Comedian earns the wrath of Appalachia
By Christina Myer
Poor Whitney Cummings. Never heard of her? She tried to boost her profile a bit recently by appearing on a late-night talk show to discuss her roots. Those would be here in the Mountain State, by the way.
What she managed was to prove that often for celebrities it is more important to make a spectacle than to demonstrate any real knowledge; and that political correctness isn’t about making sure EVERYONE is treated fairly, only the demographic groups in fashion at the time.
Sadly, those of us living in Appalachia, and particularly West Virginia, are still fair game when it comes to “jokes” that would be considered scandalously insensitive were they applied to anyone else.
Cummings, it seems, was appalled to find out after her father’s death that he was not from “Western Virginia,” as she had always believed, but from West Virginia. When the British host of the talk show said he was not familiar with West Virginia, she said “there’s a big difference between Virginia and West Virginia, like four chromosomes difference, it’s like the skin tag of Virginia.” She used other, more vulgar terms for our relationship with Kentucky, and lamented finding out she has “hillbilly DNA.”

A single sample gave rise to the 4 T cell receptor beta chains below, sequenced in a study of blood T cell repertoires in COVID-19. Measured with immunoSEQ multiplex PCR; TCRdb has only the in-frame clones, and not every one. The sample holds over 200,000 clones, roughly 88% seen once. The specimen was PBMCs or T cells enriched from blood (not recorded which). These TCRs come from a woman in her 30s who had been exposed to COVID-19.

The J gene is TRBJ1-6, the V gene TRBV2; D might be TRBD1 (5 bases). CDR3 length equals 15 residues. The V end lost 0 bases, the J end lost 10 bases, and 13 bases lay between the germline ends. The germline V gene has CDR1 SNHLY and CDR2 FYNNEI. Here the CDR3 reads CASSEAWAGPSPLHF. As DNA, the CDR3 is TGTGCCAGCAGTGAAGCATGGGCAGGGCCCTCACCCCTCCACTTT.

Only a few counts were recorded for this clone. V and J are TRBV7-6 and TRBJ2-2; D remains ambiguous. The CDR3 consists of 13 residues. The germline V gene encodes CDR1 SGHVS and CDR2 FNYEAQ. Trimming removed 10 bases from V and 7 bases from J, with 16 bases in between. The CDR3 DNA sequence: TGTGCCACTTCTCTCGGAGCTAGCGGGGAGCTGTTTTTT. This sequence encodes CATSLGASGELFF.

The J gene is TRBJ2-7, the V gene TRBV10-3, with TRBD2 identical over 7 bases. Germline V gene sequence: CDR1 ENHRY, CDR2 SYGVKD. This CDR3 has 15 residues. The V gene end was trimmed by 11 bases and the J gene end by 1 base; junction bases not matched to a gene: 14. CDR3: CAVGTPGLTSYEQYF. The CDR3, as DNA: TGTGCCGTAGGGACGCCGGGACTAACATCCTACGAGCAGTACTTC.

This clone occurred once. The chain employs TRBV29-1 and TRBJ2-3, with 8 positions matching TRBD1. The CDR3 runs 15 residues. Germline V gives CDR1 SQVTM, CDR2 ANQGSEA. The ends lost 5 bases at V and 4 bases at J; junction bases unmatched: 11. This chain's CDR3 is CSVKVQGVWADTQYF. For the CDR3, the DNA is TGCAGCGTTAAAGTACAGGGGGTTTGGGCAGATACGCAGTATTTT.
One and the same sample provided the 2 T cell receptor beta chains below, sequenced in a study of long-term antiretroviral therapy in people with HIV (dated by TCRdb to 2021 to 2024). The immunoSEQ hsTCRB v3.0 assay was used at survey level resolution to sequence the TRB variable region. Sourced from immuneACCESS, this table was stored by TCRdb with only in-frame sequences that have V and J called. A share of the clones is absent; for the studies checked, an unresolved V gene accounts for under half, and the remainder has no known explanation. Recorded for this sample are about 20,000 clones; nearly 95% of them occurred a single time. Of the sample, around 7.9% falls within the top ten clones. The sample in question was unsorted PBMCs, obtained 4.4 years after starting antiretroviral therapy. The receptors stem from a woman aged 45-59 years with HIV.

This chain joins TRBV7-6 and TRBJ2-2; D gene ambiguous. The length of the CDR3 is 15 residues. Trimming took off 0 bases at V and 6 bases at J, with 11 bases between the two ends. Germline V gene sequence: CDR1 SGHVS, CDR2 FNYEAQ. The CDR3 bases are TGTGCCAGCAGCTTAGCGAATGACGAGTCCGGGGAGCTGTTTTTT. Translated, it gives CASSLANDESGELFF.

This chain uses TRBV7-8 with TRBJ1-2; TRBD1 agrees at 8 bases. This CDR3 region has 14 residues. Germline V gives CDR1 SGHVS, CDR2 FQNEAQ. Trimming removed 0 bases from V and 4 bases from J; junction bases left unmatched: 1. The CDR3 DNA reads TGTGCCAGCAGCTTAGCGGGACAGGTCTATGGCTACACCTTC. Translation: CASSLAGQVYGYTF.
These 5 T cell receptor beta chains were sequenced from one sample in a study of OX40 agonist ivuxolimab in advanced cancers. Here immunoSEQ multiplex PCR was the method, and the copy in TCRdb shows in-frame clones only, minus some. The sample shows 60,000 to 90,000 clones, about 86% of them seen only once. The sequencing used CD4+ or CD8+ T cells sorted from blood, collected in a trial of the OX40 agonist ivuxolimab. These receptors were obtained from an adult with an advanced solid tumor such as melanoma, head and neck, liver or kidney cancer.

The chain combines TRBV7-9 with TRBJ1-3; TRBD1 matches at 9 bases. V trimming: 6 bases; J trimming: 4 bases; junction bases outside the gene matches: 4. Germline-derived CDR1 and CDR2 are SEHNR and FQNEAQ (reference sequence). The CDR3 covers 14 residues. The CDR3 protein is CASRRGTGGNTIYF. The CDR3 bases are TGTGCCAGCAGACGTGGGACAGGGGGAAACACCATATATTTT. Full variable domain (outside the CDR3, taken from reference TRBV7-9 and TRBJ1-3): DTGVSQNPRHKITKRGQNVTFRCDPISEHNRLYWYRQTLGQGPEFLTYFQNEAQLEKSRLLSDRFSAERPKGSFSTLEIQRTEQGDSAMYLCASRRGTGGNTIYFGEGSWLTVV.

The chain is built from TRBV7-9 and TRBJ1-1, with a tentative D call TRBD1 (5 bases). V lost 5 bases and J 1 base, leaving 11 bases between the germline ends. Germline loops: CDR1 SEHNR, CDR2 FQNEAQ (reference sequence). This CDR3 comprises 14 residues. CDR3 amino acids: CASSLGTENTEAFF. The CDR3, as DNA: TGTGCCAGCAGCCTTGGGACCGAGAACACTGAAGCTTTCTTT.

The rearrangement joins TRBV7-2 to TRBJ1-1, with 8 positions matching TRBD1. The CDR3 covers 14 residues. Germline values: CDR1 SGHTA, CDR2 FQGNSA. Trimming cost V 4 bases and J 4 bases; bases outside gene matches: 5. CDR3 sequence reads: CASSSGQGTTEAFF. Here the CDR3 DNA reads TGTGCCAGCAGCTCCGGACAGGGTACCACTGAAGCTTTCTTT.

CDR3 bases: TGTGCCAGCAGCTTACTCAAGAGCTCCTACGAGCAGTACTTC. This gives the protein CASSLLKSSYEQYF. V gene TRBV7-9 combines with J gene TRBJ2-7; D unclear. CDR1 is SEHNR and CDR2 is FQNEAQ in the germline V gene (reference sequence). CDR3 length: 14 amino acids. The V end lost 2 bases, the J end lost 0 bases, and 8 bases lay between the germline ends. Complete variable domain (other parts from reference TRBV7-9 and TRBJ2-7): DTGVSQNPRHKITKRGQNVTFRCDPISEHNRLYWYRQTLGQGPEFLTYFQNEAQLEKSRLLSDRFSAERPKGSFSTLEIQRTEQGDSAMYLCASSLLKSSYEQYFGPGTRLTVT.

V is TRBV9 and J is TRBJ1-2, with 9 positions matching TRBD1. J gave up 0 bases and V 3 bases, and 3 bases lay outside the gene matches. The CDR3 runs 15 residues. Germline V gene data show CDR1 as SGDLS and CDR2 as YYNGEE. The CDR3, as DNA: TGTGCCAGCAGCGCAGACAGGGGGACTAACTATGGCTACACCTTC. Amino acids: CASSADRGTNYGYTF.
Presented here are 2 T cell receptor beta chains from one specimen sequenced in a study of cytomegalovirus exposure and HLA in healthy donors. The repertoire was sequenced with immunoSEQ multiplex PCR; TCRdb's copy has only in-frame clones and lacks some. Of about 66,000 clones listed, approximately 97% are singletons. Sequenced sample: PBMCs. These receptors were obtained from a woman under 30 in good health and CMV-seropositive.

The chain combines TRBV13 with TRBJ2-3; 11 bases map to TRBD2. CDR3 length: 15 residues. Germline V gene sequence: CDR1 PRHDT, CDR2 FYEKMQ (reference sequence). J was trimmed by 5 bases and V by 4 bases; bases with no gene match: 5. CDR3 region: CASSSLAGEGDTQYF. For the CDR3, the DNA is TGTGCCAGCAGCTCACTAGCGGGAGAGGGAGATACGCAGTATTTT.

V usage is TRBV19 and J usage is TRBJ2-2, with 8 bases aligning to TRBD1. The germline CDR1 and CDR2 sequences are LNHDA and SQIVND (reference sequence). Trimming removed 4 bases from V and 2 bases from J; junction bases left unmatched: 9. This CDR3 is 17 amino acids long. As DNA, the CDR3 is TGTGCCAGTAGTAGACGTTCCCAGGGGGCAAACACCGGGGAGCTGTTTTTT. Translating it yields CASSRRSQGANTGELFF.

There is no appropriate reaction to such a performance other than to feel sympathy for someone so undereducated and in need of attention. Those of us who understand having “hillbilly DNA” is a point of pride cannot help but to offer a “bless her heart,” to someone so deprived.
Surely the education she received growing up in Washington, D.C., included mention of the Civil War, and the only state born of that horrific period because its residents did not want to remain under the thumbs of those who were willing to fight and die to preserve their right to own slaves. Does that mean comedian, actress, producer, writer and director Cummings was disappointed to learn she did not have roots in the same state that as recently as two years ago hosted a white supremacist rally in Charlottesville, which featured the waving of Confederate battle flags, Nazi flags and tiki torches?
Unfair to lump all Virginians into that category? Of course it is.
It’s tempting to think Cummings should know better, given most celebrities’ reactions to what they deem slurs and derogatory generalizations. What a shame that she does not.
Christina Myer is
executive editor of The Parkersburg News & Sentinel.